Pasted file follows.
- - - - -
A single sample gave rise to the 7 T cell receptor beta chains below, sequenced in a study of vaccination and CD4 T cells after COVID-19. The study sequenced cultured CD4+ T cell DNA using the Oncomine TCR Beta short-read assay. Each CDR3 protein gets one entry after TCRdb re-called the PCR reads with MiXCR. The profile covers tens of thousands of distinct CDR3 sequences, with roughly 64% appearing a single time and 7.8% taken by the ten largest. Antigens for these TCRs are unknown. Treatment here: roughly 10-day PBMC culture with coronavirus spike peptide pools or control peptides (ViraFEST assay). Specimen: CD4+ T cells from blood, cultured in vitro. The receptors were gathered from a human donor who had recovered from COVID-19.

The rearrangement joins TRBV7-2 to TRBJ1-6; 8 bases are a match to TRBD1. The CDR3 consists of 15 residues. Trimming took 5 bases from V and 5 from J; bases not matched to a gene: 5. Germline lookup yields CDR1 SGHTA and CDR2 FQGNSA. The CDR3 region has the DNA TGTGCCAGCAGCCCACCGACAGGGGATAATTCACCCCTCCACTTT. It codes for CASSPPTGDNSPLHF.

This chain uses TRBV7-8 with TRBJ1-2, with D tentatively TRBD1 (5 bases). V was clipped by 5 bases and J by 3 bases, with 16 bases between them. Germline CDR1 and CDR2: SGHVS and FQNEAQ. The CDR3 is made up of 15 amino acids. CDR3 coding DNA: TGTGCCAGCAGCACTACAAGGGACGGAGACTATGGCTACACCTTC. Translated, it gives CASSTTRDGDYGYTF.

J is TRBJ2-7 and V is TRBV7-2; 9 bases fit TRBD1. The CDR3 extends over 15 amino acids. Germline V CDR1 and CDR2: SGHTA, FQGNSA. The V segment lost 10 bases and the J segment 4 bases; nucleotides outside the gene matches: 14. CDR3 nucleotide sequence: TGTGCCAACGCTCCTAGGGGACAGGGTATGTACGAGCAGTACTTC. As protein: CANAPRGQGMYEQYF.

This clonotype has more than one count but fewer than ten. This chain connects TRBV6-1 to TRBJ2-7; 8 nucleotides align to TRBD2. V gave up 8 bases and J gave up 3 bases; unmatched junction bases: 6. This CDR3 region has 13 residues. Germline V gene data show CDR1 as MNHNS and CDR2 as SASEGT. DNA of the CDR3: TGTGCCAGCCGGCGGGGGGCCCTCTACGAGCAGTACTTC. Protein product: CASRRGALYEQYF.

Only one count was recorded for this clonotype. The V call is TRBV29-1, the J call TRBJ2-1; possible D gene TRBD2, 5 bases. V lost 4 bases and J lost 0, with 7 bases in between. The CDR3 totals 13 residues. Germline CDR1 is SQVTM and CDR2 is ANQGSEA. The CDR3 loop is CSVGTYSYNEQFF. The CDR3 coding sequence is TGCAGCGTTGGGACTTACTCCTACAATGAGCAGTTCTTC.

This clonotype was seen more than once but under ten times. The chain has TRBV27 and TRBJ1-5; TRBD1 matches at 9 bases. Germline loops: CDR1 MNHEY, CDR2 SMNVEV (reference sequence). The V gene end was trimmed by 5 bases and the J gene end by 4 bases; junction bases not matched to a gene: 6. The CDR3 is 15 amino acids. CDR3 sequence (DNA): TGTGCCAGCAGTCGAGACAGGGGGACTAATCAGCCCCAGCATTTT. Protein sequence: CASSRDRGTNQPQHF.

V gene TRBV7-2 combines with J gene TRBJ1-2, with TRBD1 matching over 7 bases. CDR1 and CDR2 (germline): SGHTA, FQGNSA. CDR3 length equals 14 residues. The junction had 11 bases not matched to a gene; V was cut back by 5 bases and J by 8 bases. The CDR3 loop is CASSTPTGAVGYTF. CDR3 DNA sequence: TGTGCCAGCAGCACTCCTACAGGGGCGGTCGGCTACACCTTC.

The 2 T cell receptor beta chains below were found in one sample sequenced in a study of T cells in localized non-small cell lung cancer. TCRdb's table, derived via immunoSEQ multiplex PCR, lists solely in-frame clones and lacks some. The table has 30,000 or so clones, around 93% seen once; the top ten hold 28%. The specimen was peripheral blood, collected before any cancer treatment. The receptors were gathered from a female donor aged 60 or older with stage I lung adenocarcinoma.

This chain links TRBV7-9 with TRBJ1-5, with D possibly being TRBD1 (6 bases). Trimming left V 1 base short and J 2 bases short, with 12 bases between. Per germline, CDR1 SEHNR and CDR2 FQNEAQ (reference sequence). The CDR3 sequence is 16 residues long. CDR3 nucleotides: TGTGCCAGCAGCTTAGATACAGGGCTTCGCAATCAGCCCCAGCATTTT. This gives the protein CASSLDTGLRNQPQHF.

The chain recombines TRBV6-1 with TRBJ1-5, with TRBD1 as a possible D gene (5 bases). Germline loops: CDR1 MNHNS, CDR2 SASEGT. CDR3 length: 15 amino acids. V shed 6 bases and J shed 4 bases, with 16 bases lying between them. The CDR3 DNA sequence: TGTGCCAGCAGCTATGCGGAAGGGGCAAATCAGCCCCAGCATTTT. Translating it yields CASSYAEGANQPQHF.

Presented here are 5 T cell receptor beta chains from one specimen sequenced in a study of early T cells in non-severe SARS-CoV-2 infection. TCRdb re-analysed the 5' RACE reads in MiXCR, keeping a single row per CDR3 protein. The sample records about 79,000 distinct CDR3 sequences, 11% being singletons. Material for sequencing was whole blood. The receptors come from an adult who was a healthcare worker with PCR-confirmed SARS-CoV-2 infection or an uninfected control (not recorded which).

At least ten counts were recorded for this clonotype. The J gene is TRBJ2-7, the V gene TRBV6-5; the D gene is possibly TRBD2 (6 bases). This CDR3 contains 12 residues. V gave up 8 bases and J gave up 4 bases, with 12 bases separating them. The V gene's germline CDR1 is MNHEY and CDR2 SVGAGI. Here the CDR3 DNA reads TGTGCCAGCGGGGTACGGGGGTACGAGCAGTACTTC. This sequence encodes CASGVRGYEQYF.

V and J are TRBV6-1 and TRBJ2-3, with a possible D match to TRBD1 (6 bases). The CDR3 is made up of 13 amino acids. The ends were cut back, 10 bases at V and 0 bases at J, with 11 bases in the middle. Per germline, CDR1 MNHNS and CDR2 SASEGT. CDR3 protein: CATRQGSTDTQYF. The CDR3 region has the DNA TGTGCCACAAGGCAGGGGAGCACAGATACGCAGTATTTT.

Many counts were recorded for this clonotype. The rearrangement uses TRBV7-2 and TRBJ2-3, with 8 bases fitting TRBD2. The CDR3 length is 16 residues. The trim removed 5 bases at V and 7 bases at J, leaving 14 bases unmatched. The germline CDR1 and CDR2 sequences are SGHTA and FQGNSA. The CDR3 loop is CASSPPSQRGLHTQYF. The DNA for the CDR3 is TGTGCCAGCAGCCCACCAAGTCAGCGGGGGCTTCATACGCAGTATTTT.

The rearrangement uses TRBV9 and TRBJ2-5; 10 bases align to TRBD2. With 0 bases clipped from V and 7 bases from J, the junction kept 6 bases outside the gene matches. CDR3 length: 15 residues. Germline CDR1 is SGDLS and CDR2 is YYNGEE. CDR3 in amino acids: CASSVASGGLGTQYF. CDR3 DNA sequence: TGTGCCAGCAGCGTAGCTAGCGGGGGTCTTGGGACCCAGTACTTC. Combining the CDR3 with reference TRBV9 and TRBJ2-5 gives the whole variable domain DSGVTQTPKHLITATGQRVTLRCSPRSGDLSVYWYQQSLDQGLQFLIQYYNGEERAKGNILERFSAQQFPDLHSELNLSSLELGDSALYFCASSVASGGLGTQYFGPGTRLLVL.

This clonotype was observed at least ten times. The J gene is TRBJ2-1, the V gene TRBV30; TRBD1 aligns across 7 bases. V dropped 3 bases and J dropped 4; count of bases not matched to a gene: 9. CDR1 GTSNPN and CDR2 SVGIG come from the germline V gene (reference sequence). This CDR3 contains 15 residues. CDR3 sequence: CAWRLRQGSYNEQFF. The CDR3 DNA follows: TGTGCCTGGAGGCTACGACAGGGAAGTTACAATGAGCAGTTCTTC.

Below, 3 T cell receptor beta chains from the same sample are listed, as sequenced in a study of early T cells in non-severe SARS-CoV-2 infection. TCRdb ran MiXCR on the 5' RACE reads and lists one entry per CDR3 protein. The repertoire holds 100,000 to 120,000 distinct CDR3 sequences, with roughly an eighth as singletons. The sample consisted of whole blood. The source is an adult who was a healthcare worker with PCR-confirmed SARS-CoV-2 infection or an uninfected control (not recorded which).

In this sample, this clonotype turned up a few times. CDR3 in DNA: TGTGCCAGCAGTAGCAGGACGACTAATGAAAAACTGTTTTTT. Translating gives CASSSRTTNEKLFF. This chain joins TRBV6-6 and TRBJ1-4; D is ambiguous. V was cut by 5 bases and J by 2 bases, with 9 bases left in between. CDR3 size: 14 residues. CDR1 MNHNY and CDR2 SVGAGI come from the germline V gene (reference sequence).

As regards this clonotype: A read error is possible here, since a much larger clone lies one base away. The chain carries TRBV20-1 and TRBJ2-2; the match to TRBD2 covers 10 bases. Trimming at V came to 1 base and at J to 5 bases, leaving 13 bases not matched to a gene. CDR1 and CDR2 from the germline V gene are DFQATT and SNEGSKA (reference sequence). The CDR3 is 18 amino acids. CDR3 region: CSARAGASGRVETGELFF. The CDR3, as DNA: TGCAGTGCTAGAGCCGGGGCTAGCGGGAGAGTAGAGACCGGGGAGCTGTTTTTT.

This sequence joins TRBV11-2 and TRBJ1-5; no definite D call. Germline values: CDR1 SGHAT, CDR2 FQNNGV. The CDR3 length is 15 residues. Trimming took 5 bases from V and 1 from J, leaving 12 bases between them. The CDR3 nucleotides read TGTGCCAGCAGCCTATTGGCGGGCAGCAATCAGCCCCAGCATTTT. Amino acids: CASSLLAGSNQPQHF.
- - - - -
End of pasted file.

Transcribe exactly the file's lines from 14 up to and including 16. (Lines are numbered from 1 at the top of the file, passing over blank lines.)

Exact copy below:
V and J are TRBV6-1 and TRBJ2-3, with a possible D match to TRBD1 (6 bases). The CDR3 is made up of 13 amino acids. The ends were cut back, 10 bases at V and 0 bases at J, with 11 bases in the middle. Per germline, CDR1 MNHNS and CDR2 SASEGT. CDR3 protein: CATRQGSTDTQYF. The CDR3 region has the DNA TGTGCCACAAGGCAGGGGAGCACAGATACGCAGTATTTT.

Many counts were recorded for this clonotype. The rearrangement uses TRBV7-2 and TRBJ2-3, with 8 bases fitting TRBD2. The CDR3 length is 16 residues. The trim removed 5 bases at V and 7 bases at J, leaving 14 bases unmatched. The germline CDR1 and CDR2 sequences are SGHTA and FQGNSA. The CDR3 loop is CASSPPSQRGLHTQYF. The DNA for the CDR3 is TGTGCCAGCAGCCCACCAAGTCAGCGGGGGCTTCATACGCAGTATTTT.

The rearrangement uses TRBV9 and TRBJ2-5; 10 bases align to TRBD2. With 0 bases clipped from V and 7 bases from J, the junction kept 6 bases outside the gene matches. CDR3 length: 15 residues. Germline CDR1 is SGDLS and CDR2 is YYNGEE. CDR3 in amino acids: CASSVASGGLGTQYF. CDR3 DNA sequence: TGTGCCAGCAGCGTAGCTAGCGGGGGTCTTGGGACCCAGTACTTC. Combining the CDR3 with reference TRBV9 and TRBJ2-5 gives the whole variable domain DSGVTQTPKHLITATGQRVTLRCSPRSGDLSVYWYQQSLDQGLQFLIQYYNGEERAKGNILERFSAQQFPDLHSELNLSSLELGDSALYFCASSVASGGLGTQYFGPGTRLLVL.